Category General Practice

Antibiotic classes – why so important to know about them?

The antibiotic knowledge survey of our new interns this week,  showed that many were confused about which class vancomycin (a glycopeptide) fell into (30% thought it was an aminoglycoside).  This is a potentially dangerous confusion as the dosing, side effects and monitoring all differ substantially between these classes: Aminoglycoside Glycopeptide Indicative agents Gentamicin Vancomycin Dosing […]

Pathology stewardship – an essential element of AMS

Poor antimicrobial prescribing decisions often are triggered by laboratory results that create red herrings or worse.  Inappropriate/ poor specimen collection and/or a request form that provides no context to the investigation often sets the ball rolling.  Inappropriate workup and reporting of contaminant or colonising isolates may then follow (it may be impossible for the lab […]

Blastocystis- commensal or culprit? Do I really care?

Guest posting from Dr Hema Varadhan, Clinical Microbiologist, Pathology North. This parasite intrigues me every time I validate a faecal PCR result.   Why do we see these bugs more often than the others? Do we care? Do we need to treat?  The RCPA recently provided relevant guidance concerning Blastocystis and Dientamoeba which is also useful […]

How well do you know antibiotic interactions? Complete our AAW quiz!

Antibiotics are consistently and widely used in almost all areas of clinical healthcare in Australia with 38% of hospital patients being treated with a microbial on any given day (2014) and 46% of the general population being dispensed at least one systemic antimicrobial prescription in the community (2014-2015).   Do you think you’ve got a […]

Proton pump inhibitor addiction – consequences and what can we do?

Proton pump inhibitors (PPIs) are among the most commonly prescribed medications worldwide.  In recent years, there has been a marked increase in prescribing PPIs coinciding with reductions in cost due to patent expiry and generic formulations.  What are the unintended consequences of this addiction and what practical approaches are there to control?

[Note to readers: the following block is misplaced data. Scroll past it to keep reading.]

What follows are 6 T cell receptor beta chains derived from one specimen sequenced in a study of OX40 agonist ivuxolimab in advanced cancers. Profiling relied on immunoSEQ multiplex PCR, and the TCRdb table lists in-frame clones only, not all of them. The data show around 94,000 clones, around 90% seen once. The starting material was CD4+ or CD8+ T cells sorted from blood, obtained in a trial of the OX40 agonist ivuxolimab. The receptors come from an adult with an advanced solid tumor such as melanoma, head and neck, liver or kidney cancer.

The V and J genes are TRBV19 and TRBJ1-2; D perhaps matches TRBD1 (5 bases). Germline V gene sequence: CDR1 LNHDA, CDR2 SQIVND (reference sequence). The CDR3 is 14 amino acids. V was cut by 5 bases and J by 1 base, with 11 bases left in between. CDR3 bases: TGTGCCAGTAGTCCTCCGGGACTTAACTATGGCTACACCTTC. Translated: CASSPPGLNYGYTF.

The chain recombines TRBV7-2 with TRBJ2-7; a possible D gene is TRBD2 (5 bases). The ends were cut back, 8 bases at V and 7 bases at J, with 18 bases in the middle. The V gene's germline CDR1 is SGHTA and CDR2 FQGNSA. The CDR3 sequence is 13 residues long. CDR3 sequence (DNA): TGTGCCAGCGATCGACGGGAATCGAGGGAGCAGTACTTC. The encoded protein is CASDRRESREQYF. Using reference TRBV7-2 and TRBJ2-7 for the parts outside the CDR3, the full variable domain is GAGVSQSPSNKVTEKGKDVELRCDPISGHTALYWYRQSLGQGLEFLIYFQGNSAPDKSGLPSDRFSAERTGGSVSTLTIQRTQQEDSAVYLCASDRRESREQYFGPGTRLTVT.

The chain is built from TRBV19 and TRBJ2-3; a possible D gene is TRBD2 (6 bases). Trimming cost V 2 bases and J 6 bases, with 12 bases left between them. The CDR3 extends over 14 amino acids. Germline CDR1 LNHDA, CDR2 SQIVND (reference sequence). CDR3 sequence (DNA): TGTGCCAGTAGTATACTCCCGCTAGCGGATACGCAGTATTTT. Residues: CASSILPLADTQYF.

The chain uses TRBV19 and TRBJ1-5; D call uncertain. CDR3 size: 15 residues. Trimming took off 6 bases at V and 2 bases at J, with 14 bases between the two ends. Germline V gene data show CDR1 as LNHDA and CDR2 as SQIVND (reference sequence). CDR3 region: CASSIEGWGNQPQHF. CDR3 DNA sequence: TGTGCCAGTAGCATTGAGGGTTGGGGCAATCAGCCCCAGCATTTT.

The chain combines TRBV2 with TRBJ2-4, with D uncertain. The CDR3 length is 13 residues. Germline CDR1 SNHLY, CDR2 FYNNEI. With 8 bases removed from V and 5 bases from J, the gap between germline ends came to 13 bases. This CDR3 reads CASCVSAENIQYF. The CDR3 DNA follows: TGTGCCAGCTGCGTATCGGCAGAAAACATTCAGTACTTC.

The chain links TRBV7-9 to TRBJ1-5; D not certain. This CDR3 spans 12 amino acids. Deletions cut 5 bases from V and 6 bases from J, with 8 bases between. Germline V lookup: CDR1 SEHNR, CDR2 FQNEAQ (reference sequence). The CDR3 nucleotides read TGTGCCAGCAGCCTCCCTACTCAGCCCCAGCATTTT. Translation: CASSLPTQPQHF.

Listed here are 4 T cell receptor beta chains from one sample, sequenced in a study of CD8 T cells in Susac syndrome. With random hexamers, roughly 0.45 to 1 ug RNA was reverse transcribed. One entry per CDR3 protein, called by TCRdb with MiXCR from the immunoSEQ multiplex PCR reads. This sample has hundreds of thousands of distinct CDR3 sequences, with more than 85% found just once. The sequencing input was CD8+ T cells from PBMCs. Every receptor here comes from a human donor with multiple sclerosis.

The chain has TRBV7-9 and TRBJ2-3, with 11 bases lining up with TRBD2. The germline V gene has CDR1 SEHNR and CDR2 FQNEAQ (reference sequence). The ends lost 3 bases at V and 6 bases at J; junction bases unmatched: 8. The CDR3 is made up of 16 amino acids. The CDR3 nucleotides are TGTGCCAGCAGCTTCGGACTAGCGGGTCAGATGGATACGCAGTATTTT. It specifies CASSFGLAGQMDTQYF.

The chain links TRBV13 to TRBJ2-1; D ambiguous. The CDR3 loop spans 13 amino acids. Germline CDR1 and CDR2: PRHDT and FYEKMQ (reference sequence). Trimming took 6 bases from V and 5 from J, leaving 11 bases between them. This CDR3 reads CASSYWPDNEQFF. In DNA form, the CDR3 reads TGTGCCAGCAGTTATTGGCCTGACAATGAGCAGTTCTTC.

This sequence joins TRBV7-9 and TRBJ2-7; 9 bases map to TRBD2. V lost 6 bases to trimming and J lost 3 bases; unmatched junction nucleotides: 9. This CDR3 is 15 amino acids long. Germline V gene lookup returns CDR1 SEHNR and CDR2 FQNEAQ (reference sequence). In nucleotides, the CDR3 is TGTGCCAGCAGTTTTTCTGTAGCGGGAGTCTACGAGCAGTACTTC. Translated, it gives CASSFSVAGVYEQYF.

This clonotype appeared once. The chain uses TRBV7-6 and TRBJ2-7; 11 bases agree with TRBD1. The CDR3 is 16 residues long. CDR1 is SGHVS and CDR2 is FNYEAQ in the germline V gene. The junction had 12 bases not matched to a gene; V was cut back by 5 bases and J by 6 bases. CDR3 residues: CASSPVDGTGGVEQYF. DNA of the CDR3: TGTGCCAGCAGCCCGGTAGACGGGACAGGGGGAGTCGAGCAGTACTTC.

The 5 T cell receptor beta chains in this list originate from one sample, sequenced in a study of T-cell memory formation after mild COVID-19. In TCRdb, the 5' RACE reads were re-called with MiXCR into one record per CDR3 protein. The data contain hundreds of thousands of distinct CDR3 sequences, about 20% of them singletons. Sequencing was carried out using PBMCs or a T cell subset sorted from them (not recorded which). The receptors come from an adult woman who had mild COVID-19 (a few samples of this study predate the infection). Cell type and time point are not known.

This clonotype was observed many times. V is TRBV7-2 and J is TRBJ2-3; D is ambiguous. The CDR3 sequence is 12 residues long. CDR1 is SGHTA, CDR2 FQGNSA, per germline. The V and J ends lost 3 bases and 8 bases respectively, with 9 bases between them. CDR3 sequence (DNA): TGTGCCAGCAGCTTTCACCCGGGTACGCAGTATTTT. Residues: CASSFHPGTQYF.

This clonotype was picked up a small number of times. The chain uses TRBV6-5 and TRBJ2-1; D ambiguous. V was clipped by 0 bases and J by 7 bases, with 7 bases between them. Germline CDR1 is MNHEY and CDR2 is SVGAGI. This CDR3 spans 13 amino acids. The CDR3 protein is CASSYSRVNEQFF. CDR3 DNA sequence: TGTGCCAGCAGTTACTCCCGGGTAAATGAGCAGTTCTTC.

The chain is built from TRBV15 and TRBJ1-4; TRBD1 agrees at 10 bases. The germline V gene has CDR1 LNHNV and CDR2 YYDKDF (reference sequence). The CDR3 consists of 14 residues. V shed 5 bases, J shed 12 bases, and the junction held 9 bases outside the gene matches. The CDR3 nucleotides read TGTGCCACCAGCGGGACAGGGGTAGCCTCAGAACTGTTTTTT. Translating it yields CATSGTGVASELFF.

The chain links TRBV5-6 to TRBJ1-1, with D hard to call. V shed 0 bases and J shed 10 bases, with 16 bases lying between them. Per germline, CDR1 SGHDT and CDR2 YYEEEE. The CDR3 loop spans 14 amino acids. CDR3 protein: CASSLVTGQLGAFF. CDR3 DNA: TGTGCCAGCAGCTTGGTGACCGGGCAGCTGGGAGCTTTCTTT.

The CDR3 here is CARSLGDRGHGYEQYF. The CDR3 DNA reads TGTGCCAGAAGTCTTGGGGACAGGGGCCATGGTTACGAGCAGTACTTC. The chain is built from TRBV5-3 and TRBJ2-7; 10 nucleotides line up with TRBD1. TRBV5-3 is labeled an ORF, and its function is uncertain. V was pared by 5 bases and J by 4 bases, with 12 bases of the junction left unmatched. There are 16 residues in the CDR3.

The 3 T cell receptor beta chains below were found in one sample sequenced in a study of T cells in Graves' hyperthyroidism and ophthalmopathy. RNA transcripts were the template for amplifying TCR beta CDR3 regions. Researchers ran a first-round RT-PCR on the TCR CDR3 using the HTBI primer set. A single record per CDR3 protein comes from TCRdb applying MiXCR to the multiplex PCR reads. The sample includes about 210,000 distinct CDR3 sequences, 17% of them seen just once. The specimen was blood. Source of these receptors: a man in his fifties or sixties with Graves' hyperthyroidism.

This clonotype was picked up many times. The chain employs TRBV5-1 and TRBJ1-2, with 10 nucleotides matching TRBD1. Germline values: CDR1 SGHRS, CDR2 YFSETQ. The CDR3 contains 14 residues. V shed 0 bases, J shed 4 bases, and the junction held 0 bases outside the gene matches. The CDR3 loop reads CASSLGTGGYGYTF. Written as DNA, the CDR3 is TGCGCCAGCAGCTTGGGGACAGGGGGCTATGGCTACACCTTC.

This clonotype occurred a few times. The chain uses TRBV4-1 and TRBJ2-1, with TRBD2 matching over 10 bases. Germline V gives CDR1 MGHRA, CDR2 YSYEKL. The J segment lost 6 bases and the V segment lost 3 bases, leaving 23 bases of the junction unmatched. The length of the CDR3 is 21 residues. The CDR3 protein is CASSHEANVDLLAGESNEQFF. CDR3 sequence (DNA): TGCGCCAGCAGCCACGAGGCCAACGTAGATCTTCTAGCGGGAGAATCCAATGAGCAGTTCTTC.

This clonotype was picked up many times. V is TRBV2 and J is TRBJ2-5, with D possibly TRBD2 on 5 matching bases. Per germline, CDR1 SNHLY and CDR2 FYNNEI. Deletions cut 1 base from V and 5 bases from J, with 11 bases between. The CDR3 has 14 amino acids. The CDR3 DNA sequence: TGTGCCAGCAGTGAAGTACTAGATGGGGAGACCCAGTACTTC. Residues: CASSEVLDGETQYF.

ANTIBIOTICS: HANDLE WITH CARE

“Antimicrobial resistance is a danger of the utmost urgency. This year will be a pivotal one…We have a global action plan. What we need now is the action” Margaret Chan, WHO Director – General addresses the Executive Board. Report by the Director-General to the Executive Board at its 138th Session Geneva, Switzerland. 25 January 2016

Magical thinking- do antibiotics improve chronic wound healing?

We’ve previously addressed this topic here.   It’s certainly the case that chronic skin ulcers (leg or elsewhere) drive an enormous amount of antibiotic prescribing, perhaps because these ulcers are so hard to heal and a degree of therapeutic impatience occurs. The annual survey of chronic wounds last year in our health district indicated that 28% of inpatients […]

Antibiotic gel for acute otitis media – quo vadis?

Chemical engineers at Boston’s Laboratory for Biomaterials have created a single-application bioengineered gel that could deliver a full course of antibiotic therapy for paediatric middle ear infections. While current Australian guidelines state that the vast majority of children do not need antibiotics for otitis media, the gel is claimed to offer hard-to-treat cases a “safer […]

Lablogatory – medical pathology unpacked – a great clinical resource

If you have a curiosity about what actually goes on in a medical pathology lab. and matters pathological, then this is the site for you. There are fabulous clinical case presentations with detailed pathological correlation (many great photos) –  just the thing for medical post graduate students but also great for others involved with diagnosis and treatment […]

Wasted spectrum 101 – amoxicillin+clavulanate overuse

Amoxicillin+clavulanate (Augmentin) is an important broad spectrum agent that includes Gram negative anaerobic coverage (see below). We rely on it for a variety of complex infections, often as a second line. Compared with amoxycillin alone, the incidence of gastrointestinal, hepatic and haematological side effects is significantly higher for amoxicillin+clavulanic acid. It may be associated with a […]